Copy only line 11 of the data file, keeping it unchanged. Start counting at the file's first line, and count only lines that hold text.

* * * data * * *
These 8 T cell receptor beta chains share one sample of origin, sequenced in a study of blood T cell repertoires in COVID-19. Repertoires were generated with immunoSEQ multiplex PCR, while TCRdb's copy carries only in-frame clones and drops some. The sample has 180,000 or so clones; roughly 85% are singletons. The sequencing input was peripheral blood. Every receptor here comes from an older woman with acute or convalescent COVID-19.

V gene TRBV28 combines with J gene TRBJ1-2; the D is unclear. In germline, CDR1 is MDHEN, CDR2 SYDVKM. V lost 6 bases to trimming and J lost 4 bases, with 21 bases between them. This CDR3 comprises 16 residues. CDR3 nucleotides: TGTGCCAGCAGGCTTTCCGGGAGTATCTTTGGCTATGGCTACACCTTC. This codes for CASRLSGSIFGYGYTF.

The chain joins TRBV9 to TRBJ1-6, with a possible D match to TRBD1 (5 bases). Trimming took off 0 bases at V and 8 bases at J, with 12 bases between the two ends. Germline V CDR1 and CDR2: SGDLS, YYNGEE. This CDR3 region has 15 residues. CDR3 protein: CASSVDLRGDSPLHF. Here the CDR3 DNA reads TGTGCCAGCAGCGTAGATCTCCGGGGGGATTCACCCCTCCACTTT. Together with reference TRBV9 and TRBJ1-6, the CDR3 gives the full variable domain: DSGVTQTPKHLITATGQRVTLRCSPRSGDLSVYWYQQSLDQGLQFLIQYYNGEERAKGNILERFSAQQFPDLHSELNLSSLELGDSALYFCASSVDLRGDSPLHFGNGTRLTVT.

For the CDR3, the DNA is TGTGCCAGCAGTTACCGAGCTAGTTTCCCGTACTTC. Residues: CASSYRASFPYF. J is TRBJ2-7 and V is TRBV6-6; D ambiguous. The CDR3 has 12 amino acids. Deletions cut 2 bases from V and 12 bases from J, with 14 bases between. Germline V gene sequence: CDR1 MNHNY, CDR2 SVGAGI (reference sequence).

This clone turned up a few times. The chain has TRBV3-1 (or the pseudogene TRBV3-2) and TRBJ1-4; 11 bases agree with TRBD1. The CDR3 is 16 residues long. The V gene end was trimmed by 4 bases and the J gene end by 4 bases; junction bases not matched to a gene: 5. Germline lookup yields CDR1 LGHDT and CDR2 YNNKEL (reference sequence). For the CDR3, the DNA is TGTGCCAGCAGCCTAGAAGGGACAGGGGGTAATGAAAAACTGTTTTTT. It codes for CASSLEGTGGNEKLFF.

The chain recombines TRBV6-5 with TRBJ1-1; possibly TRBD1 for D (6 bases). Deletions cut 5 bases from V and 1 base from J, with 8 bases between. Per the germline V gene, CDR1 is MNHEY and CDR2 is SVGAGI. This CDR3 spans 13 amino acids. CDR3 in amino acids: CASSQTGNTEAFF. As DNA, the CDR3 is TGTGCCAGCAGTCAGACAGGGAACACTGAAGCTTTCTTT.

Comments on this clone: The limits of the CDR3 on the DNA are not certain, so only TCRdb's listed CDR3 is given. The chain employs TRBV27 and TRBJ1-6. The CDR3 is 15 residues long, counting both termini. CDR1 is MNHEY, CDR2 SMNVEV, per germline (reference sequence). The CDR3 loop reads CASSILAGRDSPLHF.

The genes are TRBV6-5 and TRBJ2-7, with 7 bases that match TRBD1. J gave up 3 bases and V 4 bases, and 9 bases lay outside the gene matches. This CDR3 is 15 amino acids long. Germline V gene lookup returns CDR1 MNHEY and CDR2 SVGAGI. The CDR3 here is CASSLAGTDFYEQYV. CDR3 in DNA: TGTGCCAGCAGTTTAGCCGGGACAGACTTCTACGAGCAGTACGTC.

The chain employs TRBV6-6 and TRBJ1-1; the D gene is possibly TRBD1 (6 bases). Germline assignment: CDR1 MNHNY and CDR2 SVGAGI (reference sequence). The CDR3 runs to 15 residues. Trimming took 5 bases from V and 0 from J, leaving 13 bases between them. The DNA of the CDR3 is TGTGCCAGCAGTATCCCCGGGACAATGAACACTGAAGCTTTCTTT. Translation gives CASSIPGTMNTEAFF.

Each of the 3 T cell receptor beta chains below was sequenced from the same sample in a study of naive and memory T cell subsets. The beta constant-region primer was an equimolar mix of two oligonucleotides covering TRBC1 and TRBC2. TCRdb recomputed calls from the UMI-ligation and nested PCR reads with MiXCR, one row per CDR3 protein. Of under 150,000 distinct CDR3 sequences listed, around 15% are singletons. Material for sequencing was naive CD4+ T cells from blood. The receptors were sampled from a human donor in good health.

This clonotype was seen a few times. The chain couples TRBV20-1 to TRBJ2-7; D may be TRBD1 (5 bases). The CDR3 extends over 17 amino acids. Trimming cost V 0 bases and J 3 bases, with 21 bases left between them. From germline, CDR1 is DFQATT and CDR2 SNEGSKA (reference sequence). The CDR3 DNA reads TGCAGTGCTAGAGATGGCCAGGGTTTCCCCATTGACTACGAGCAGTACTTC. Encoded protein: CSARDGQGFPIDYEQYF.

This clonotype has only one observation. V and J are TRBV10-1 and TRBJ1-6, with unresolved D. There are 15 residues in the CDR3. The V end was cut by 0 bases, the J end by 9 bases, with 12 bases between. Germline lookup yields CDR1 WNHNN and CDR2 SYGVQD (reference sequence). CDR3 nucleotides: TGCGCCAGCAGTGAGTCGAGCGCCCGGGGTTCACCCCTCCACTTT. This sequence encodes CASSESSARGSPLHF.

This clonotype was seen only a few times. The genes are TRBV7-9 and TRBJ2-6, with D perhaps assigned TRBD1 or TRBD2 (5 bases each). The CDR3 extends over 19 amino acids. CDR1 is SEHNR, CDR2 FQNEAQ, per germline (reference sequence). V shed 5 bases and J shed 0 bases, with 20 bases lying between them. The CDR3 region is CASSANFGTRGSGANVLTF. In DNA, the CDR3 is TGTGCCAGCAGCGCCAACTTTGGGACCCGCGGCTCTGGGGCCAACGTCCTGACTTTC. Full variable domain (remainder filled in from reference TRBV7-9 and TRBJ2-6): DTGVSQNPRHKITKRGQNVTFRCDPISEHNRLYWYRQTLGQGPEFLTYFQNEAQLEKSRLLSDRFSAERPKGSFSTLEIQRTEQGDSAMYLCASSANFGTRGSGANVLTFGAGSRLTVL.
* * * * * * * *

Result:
This clonotype was seen a few times. The chain couples TRBV20-1 to TRBJ2-7; D may be TRBD1 (5 bases). The CDR3 extends over 17 amino acids. Trimming cost V 0 bases and J 3 bases, with 21 bases left between them. From germline, CDR1 is DFQATT and CDR2 SNEGSKA (reference sequence). The CDR3 DNA reads TGCAGTGCTAGAGATGGCCAGGGTTTCCCCATTGACTACGAGCAGTACTTC. Encoded protein: CSARDGQGFPIDYEQYF.